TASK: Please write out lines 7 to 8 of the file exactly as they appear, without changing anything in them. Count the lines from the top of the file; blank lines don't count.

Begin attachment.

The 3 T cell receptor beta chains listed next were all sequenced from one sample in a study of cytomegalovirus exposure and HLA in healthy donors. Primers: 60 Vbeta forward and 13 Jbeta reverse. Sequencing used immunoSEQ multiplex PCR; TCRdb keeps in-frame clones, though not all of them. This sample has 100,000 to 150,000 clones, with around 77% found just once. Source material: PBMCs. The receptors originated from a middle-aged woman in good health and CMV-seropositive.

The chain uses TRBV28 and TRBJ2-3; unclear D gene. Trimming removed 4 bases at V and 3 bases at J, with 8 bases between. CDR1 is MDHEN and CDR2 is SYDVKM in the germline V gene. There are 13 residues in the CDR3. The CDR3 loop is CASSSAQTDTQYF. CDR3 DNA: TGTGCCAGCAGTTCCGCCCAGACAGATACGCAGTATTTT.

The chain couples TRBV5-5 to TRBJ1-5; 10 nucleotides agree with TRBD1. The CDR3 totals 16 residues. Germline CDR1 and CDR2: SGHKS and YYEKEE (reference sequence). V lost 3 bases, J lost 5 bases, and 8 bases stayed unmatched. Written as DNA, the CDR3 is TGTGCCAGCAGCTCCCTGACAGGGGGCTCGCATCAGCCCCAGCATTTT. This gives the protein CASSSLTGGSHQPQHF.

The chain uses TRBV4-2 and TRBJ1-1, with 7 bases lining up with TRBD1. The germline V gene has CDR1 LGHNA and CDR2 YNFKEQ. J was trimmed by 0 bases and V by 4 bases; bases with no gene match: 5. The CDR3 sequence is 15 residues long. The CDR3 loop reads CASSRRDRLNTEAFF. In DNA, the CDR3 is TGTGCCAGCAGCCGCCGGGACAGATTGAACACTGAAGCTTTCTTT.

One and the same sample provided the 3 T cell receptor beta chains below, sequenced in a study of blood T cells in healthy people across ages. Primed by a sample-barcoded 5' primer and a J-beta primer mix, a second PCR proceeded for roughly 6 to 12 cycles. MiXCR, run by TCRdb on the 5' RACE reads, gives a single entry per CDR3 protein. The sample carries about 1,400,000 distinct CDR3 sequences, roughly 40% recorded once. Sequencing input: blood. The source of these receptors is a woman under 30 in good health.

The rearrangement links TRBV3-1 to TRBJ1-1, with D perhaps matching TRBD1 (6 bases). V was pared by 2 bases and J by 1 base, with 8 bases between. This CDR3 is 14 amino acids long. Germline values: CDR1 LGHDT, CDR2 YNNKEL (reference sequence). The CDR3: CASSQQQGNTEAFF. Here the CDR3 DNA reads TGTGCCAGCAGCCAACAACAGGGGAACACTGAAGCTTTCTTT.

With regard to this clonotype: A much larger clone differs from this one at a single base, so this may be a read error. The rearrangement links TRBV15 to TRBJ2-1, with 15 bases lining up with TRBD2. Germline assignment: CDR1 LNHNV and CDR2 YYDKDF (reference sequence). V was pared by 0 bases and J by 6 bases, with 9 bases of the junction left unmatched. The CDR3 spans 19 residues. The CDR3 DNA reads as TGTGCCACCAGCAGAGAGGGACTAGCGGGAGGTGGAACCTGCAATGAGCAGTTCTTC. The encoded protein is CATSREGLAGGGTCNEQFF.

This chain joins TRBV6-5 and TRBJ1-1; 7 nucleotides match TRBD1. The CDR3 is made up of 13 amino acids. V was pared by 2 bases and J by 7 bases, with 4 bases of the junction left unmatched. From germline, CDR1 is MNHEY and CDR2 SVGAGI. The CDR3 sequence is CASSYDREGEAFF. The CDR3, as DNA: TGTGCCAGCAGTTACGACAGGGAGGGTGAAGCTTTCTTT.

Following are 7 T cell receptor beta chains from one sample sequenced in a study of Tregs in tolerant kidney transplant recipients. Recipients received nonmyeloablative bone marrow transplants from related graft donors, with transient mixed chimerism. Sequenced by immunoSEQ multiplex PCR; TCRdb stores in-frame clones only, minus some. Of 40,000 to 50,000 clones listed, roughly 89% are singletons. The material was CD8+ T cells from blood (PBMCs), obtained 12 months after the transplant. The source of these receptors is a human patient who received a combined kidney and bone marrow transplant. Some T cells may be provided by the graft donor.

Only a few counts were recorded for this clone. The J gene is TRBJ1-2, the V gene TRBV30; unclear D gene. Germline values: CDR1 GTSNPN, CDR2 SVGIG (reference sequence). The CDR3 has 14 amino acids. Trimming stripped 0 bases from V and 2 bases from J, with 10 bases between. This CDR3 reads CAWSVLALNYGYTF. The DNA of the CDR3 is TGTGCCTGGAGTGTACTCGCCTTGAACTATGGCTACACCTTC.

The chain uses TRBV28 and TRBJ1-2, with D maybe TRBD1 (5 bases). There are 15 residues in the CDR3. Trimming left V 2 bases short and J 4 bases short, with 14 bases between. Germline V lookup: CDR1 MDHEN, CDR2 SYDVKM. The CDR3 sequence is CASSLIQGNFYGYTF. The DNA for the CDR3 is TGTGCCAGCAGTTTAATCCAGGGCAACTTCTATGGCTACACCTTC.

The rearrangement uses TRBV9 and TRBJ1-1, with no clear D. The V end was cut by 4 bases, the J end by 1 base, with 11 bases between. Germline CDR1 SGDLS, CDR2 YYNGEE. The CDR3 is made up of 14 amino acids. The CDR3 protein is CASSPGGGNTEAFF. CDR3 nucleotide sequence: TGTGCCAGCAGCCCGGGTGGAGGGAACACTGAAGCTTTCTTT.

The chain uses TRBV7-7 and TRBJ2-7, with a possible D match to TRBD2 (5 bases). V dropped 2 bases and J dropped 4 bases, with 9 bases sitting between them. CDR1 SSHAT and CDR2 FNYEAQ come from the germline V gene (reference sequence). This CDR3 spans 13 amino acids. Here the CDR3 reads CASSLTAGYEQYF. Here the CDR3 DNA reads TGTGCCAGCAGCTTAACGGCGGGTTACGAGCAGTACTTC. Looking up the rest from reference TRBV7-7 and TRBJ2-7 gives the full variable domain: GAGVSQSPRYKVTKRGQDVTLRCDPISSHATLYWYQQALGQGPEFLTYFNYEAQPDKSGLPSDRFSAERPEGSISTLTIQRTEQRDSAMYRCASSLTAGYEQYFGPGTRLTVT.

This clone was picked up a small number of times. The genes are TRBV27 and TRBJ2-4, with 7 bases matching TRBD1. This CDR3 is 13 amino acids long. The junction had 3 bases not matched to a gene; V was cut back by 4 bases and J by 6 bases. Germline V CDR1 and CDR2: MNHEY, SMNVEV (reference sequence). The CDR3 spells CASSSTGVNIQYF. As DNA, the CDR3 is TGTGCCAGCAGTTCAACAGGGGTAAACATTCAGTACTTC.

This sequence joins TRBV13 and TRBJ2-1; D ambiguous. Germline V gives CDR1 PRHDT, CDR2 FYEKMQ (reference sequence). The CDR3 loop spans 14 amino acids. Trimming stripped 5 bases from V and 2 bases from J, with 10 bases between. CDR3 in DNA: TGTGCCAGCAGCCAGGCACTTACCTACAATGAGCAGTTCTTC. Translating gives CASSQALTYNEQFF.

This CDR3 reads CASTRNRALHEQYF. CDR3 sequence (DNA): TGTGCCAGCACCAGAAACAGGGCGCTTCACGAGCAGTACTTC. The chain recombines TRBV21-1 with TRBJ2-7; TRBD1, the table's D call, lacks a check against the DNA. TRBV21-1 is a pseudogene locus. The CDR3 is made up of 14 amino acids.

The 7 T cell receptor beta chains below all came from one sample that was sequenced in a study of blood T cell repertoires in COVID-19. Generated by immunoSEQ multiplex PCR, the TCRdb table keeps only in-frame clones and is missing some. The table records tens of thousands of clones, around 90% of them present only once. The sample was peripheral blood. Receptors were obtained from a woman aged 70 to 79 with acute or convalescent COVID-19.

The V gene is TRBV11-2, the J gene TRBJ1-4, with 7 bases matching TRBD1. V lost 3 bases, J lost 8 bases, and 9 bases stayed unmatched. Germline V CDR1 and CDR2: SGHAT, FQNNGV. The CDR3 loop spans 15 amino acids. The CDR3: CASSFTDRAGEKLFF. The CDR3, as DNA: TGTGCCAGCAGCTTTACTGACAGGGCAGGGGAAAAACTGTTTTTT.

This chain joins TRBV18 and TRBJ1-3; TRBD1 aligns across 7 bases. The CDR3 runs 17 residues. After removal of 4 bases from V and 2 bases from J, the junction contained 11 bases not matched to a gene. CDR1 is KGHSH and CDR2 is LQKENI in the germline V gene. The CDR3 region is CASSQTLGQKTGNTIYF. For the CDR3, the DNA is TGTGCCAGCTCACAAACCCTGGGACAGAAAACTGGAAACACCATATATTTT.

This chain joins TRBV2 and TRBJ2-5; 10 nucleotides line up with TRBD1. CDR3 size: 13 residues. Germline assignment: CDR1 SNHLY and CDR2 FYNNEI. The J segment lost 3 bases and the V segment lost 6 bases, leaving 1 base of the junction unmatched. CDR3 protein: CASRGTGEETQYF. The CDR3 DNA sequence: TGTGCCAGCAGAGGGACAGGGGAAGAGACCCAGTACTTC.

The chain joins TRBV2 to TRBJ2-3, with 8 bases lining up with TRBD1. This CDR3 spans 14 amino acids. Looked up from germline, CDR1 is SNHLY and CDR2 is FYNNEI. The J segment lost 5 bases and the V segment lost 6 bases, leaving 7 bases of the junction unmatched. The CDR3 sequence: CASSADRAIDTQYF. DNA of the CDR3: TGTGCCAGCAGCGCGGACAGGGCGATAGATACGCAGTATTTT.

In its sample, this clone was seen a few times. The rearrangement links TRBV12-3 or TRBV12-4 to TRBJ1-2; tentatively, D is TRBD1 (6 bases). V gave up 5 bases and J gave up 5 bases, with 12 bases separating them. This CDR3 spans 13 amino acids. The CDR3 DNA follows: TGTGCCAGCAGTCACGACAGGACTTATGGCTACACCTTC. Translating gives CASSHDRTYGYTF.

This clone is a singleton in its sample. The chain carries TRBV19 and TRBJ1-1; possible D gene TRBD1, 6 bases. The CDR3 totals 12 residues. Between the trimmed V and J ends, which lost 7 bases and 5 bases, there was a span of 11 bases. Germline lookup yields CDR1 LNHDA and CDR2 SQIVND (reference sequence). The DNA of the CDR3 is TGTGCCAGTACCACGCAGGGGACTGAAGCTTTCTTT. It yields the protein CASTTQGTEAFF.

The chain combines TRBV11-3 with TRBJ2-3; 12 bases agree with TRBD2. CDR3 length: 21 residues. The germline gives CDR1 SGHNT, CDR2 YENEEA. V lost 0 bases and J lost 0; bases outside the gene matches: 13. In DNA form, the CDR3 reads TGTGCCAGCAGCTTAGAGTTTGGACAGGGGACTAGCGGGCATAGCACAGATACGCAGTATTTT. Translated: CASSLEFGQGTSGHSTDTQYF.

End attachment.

With regard to this clonotype: A much larger clone differs from this one at a single base, so this may be a read error. The rearrangement links TRBV15 to TRBJ2-1, with 15 bases lining up with TRBD2. Germline assignment: CDR1 LNHNV and CDR2 YYDKDF (reference sequence). V was pared by 0 bases and J by 6 bases, with 9 bases of the junction left unmatched. The CDR3 spans 19 residues. The CDR3 DNA reads as TGTGCCACCAGCAGAGAGGGACTAGCGGGAGGTGGAACCTGCAATGAGCAGTTCTTC. The encoded protein is CATSREGLAGGGTCNEQFF.

This chain joins TRBV6-5 and TRBJ1-1; 7 nucleotides match TRBD1. The CDR3 is made up of 13 amino acids. V was pared by 2 bases and J by 7 bases, with 4 bases of the junction left unmatched. From germline, CDR1 is MNHEY and CDR2 SVGAGI. The CDR3 sequence is CASSYDREGEAFF. The CDR3, as DNA: TGTGCCAGCAGTTACGACAGGGAGGGTGAAGCTTTCTTT.